If we want to achieve justice, we need to understand that injustice and the people who see it most clearly are the ones subject to it and that is why we need to have uncomfortable conversations. This means abandoning our usual markers of who knows most and who knows best, and that's going to be an inherently uncomfortable process.

On the other side is unimaginable growth and an Australia we have never seen.

When we are open to hearing perspectives and ways of being other than our own, we start to realise the interconnectedness of our communities and the infinite possibilities for a more healthful, united, socially-conscious society.

On the Voice to Parliament, Professor Megan Davis says:

‘When people say this is about changing Australian identity, it’s not. It’s about location; we are located here together, we are born here, we arrive here, we die here and we must coexist in a peaceful way.’[vii]

It starts by showing up without the answers and creating spaces that are outward-looking; knowing that our perspective is more enriched as a result and that we miss out on valuable insights into our own culture when we don’t.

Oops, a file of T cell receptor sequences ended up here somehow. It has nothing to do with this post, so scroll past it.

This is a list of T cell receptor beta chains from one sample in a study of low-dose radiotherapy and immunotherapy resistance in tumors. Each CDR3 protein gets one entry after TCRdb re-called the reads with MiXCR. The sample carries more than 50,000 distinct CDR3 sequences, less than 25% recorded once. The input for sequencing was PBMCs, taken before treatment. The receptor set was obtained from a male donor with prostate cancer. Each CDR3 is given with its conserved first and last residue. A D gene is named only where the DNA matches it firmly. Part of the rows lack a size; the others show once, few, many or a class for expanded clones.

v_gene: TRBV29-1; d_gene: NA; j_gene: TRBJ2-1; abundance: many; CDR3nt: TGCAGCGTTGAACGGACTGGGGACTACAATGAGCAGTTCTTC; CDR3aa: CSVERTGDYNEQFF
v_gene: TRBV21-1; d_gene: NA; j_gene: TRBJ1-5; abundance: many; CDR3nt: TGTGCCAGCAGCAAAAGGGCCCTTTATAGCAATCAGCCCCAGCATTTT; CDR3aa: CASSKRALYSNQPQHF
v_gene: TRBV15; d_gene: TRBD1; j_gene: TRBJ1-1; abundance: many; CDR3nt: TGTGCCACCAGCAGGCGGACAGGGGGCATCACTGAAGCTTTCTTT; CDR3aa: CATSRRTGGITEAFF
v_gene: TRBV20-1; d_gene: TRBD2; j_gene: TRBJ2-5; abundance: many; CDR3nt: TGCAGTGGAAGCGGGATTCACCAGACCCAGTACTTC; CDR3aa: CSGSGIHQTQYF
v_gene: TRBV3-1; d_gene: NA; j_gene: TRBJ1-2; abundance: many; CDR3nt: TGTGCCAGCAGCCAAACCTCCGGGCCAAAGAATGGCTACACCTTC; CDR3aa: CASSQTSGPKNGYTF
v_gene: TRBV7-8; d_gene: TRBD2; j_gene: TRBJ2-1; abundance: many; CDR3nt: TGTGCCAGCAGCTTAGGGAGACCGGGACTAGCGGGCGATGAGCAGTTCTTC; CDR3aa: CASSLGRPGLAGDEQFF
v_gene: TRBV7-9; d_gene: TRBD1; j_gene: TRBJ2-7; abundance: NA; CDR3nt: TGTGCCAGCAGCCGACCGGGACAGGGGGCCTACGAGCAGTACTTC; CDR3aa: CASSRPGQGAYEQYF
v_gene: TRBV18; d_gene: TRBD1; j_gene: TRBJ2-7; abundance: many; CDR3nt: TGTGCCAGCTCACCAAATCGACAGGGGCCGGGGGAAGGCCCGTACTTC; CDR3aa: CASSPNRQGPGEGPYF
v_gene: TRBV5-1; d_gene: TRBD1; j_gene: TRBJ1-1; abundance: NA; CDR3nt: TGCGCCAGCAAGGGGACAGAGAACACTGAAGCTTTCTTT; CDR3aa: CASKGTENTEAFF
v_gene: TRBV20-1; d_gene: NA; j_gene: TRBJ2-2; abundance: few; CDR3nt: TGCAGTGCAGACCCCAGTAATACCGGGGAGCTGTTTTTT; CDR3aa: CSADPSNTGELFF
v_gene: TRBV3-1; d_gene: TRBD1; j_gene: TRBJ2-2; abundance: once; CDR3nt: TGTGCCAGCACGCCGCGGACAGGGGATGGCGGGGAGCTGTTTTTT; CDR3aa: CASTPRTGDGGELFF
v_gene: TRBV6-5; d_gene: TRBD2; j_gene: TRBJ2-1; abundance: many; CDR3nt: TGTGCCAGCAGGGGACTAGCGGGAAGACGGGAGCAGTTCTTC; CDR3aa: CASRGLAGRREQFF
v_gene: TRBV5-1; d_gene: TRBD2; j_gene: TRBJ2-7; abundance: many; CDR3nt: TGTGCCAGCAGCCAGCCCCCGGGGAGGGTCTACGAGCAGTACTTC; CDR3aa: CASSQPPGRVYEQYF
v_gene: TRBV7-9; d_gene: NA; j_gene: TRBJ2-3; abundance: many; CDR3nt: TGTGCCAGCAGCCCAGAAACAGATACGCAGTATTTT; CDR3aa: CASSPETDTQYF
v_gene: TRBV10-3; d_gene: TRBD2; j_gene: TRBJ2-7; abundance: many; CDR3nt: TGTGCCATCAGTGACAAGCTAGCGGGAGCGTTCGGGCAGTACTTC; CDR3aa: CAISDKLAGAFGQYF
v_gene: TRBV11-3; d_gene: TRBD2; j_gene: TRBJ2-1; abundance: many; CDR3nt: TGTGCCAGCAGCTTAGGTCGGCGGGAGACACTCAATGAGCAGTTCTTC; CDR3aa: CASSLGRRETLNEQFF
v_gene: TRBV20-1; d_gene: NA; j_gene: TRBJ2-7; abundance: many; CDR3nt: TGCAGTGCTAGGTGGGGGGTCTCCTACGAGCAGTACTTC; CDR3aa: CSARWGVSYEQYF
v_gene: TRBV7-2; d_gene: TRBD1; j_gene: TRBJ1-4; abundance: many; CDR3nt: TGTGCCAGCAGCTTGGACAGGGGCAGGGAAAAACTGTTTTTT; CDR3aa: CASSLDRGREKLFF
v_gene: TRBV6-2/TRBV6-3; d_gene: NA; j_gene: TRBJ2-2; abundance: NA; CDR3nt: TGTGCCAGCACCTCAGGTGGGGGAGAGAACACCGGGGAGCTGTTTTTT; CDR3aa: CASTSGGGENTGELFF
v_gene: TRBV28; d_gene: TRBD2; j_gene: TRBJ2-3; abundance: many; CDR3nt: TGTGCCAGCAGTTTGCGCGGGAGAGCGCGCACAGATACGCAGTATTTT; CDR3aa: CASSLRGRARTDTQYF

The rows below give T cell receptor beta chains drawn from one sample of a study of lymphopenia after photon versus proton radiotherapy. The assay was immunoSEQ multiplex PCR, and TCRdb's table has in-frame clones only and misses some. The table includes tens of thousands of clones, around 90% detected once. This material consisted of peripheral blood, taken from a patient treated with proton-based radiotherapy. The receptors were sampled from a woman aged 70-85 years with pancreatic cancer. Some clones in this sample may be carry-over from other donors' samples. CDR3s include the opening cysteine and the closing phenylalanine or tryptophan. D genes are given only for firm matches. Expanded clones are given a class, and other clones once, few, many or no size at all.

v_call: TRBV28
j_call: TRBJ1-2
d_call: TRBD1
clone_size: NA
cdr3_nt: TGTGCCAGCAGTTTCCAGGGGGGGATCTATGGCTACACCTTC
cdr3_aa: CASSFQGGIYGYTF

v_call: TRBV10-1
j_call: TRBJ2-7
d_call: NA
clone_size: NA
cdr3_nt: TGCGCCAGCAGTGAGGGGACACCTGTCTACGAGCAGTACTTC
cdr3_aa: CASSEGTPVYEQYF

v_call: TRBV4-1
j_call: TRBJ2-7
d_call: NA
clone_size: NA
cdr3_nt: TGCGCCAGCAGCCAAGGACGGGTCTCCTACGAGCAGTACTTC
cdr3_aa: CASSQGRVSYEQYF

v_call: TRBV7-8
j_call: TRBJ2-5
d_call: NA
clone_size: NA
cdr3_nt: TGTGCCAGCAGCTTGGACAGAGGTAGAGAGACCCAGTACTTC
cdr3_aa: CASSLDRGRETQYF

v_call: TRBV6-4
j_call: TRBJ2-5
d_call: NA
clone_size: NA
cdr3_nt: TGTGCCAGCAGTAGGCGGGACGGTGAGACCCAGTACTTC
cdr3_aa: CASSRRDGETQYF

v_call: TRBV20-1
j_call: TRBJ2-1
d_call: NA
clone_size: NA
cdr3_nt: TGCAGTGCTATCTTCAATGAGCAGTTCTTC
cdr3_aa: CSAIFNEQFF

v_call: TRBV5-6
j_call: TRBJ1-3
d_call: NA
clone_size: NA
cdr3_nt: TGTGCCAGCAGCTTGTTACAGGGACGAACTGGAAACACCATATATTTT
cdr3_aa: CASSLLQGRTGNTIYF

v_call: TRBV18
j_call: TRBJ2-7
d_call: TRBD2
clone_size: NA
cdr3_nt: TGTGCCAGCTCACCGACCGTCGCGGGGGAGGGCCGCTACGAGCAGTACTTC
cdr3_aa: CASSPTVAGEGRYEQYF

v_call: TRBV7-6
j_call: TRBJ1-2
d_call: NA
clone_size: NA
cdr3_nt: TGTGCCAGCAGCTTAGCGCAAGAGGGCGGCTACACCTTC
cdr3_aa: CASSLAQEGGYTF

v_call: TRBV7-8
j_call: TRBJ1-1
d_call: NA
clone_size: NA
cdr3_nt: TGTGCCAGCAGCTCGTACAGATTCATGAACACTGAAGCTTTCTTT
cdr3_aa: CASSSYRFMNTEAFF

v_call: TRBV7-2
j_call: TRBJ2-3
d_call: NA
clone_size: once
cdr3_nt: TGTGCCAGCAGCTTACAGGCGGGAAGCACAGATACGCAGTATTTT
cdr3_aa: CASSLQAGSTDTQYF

To get there, we need to recognise that being inclusive is more than giving people a seat at the table: it requires listening to their voices.

The ALA thanks Nadia Elads for this contribution.

Nadia Elads is a Policy and Advocacy Officer for the ALA with a speciality in government relations and human rights advocacy. She considers herself a world-citizen but for all intents and purposes, Nadia is a first-generation Australian to Egyptian immigrants. She is also a mother and qualified lawyer with a keen interest in public discourse on social cohesion. Nadia firmly believes that unity is vital to achieving social justice at all levels of society.